Assay Commission's End Resulted in Collectible Medals|
April 05, 2010
Once upon a time the U.S. Mint had an Assay Commission. Its chief duty was to check samples of the current coins to ensure that they met specifications. Spawned in the early days of our country, the commission would remain until it was axed in 1977.
The Act of April 8, 1792, which established the Mint, required such meetings, but it was ignored until March 1797, when the first meeting was held. The 1792 law specified that the chief justice of the United States, the secretary and controller of the Treasury, secretary of the Department of State and the attorney general of the United States made up the committee, with the meeting to be held “on the last Monday of July of each year.”
The first commission to examine and weigh the coins was established in 1823. This would ultimately become the Assay Commission, which was a group of private citizens appointed each year to conduct tests and review the coin production records of the Mint. One of the principal duties over the years was to compare the weight of the standard pound, made and used by the Mint, with the original standard pound sent over from England in 1827. One wonders if the commission ever recommended better bookkeeping standards at the Mint.
The first public members joined the official members of the commission in 1837, and were booted out by President Carter in 1977. Despite picketing and political presure, the Mint stood firm and refused to reestablish the commission.
The U.S. Assay Commission actually did find underweight coins or coins that were below the standard alloy. In one of the rare instances when the Assay Commission found something wrong during its annual meetings, the 1881 body discovered that about 3,000 CC dollars had been struck in 1880 from an alloy that assayed .892 fine rather than the normal .900 fineness.
It is unclear from Mint records as to whether the coins were recovered and melted. The original tolerance for silver dollars was 1.5 grains. The commission of 1895 reported finding one dollar dated 1884 that was 1.51 grains below normal weight.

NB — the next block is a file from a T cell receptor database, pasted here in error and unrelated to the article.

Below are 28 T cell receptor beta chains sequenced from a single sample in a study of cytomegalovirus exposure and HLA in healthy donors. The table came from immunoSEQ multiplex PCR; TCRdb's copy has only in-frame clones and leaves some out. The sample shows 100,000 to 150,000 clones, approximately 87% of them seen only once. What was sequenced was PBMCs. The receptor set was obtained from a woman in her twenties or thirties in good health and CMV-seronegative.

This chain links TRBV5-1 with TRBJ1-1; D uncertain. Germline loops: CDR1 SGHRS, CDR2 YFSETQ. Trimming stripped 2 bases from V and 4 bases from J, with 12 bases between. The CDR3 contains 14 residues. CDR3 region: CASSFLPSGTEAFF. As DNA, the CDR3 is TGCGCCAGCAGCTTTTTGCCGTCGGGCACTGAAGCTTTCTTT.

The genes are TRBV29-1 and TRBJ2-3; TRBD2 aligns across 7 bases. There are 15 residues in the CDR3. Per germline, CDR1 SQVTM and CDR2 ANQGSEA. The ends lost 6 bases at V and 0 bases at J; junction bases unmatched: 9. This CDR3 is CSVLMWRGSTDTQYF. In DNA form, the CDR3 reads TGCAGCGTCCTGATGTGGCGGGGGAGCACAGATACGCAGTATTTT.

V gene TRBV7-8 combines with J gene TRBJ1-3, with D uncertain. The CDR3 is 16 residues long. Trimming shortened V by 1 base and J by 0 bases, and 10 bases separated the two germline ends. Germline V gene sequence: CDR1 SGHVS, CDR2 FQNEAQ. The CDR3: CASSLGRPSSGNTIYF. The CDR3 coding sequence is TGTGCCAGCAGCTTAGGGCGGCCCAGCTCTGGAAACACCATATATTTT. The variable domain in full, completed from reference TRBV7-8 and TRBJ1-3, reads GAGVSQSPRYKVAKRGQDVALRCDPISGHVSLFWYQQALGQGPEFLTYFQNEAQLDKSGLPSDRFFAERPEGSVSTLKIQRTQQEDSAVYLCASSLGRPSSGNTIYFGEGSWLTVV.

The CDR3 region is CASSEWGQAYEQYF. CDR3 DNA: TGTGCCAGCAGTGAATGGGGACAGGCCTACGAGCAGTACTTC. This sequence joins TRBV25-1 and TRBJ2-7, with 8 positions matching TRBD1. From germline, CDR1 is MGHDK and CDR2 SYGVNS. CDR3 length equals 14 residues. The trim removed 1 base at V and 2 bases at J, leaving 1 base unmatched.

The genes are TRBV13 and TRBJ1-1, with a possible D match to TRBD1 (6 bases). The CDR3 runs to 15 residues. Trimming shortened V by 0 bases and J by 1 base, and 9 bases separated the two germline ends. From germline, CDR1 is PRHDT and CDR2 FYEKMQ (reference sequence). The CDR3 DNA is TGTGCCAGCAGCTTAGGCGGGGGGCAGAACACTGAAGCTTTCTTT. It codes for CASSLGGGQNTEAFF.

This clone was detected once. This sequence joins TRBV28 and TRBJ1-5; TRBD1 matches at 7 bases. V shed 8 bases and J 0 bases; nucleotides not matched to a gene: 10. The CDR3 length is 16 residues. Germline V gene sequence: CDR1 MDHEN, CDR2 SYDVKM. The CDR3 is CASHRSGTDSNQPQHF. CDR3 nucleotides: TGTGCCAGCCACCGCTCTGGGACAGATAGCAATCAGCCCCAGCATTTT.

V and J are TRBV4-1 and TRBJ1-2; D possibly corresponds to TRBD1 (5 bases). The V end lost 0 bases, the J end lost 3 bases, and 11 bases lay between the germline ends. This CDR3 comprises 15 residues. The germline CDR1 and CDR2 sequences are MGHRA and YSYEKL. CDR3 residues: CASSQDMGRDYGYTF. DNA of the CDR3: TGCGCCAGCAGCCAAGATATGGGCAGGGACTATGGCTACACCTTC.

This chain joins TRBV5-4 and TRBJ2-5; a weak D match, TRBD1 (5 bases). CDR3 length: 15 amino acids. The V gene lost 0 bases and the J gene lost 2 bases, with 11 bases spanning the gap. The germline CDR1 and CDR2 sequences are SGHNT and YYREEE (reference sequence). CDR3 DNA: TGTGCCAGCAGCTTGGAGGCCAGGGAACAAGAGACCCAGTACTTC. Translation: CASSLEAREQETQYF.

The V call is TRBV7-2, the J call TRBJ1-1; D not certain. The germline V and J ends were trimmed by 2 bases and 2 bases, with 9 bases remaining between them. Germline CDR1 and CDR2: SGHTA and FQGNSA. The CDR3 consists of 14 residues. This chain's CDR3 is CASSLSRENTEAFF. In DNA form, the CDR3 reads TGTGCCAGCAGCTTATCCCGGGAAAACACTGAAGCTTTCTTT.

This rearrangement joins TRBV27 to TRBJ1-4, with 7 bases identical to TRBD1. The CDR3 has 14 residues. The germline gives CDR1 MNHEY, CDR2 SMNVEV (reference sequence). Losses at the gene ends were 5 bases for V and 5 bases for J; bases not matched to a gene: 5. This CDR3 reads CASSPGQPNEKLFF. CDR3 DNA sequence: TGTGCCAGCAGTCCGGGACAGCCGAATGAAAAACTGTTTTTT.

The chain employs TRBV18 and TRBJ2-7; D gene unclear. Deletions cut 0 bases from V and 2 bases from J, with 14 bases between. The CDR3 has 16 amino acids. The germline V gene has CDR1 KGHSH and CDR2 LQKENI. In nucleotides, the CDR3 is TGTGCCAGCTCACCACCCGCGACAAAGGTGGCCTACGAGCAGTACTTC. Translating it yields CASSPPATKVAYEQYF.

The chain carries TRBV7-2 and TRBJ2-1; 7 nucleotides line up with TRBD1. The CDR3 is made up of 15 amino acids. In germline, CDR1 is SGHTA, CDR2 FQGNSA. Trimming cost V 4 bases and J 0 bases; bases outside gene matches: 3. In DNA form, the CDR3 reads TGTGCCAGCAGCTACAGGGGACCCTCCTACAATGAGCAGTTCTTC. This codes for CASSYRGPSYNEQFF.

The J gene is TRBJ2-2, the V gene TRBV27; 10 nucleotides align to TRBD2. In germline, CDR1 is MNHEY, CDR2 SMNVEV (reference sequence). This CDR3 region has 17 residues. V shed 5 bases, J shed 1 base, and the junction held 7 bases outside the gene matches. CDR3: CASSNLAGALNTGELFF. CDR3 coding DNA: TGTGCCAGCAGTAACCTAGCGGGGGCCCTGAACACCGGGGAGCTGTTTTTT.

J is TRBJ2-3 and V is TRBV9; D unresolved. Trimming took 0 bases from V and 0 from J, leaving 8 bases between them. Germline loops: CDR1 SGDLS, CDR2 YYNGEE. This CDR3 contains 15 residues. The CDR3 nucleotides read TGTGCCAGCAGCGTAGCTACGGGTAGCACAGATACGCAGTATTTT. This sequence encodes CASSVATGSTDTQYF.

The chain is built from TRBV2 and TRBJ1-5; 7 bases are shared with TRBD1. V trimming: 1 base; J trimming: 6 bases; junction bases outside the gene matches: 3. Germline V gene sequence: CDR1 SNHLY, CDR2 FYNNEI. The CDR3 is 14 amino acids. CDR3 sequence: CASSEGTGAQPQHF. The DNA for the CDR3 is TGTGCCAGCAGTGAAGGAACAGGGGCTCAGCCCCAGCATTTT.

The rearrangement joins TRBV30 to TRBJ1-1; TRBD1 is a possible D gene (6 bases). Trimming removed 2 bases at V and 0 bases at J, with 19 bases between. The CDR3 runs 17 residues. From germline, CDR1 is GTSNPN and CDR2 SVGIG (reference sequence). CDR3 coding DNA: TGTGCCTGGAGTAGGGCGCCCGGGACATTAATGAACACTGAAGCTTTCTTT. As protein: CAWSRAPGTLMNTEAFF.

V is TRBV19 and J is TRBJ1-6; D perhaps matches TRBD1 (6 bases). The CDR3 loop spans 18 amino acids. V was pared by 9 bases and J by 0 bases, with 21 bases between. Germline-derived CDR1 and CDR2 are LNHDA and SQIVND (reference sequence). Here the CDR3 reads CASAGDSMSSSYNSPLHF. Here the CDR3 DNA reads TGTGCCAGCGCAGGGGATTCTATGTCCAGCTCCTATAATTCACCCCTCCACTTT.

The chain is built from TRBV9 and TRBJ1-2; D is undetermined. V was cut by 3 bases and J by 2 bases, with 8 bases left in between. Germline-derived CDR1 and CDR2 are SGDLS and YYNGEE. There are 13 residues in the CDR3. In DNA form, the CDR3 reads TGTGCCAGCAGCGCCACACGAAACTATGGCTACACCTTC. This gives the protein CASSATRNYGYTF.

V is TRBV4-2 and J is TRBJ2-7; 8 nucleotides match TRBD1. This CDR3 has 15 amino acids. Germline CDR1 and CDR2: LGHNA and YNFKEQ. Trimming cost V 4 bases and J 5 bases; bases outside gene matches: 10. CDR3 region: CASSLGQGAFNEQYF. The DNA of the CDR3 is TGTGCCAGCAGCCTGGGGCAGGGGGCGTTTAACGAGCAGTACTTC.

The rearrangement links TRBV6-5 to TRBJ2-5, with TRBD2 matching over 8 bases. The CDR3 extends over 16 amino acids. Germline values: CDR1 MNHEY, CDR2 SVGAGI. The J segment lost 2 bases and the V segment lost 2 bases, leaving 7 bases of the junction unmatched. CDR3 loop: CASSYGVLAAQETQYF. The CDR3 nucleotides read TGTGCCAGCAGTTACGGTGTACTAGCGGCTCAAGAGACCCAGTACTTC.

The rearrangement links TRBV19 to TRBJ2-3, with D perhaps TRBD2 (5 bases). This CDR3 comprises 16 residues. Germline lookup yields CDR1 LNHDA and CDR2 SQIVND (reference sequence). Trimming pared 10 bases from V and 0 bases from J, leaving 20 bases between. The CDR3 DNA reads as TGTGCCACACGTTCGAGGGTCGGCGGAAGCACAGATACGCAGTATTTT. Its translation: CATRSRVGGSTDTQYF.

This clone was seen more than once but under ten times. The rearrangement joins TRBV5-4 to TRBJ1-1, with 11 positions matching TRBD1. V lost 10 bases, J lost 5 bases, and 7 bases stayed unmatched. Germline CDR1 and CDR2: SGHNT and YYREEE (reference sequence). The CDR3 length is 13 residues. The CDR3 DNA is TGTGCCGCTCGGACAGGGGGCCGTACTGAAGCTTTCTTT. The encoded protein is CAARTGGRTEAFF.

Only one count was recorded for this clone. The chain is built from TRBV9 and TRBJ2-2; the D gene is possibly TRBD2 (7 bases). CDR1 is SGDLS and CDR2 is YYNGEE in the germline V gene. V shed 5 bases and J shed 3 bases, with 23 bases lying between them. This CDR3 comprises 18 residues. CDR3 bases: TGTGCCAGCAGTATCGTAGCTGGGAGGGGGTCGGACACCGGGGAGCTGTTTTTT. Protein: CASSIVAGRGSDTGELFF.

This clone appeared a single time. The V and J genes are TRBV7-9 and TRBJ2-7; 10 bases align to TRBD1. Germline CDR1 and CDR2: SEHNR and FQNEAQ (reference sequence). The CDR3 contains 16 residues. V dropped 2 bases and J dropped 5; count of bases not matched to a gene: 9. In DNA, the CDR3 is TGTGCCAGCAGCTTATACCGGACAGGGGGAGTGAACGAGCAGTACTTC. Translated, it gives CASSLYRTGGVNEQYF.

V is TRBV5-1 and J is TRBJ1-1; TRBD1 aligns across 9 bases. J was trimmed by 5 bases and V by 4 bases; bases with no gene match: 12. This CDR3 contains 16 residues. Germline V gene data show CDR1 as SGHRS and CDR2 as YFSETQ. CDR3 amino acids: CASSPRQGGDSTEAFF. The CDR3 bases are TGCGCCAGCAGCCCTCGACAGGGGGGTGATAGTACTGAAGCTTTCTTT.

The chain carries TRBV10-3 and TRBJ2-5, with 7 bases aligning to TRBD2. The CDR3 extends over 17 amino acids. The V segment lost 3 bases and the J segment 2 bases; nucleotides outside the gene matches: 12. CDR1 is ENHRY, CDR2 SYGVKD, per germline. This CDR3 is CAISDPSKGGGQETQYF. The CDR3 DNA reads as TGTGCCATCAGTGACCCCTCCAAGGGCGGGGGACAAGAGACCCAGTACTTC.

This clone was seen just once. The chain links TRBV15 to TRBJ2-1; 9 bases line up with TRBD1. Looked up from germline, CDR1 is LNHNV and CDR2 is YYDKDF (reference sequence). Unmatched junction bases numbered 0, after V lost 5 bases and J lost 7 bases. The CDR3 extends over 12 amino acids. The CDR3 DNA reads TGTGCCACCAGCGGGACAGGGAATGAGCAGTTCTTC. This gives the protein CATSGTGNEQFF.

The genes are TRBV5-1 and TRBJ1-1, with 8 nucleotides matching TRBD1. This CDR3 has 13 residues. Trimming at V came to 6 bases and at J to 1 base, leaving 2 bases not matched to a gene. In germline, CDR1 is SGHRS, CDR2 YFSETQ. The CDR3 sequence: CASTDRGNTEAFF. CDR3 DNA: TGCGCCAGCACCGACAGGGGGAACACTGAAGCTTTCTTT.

Since then the specifications were changed to allow a tolerance of six grains. In 1792 the original regulation specified one part in 144.
The Assay Commission of 1971 was unique, as for the first time since the first meeting in 1797, there were no silver coins to examine. The commission met on Feb. 10, 1971, too early in the year to receive any of the 40 percent silver Eisenhower dollars that were struck that year. They were actually there to check the 1970 coins, which included no silver pieces.
The first U.S. Assay Commission medals was issued in 1860. The theme of the medals included coins, and sitting presidents. The first instance of a U.S. president appearing on the medals while in office was on the 1880 Assay Commission medal.
Among the Assay Commission medals that depict coins are the 1964, which had the 1964 Kennedy half dollar. The 1881 medal depicts Liberty and Justice before a coin press.
Although the commission started out checking bullion coins, there never was any legal requirement for the commission. Members paid their own way, so the cost to the government was less than $2,500 a year.
With the end of the commision, the 1977 Assay Commission medals were sold to the public. This was not the first time the medals were put on public sale. The Bowers and Merena Rare Coin Review quotes John J. Pittman as stating that the Mint at one time offered the 1909 Assay Commission medal for sale in its list of medals, labeling it the (Treasury) Secretary Cortelyou medal.
The medals were identical except that the Assay Commission medal had information on the back about the commission, which subsequently was removed by the Mint and the secretary medal remained on sale with a blank reverse.
The 1876 Centennial medal depicts Washington, and the same design was also used on the 1878 medal. A 1936 piece that mules dies of Washington and Franklin D. Roosevelt medals is described as an Assay Commission Medal. The 1932 medal has a cameo of Washington and a view of Mount Vernon, and the 1939 medal also reportedly uses a bust of Washington, as does the 1974 medal.
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On September 29, 2011 Dan White
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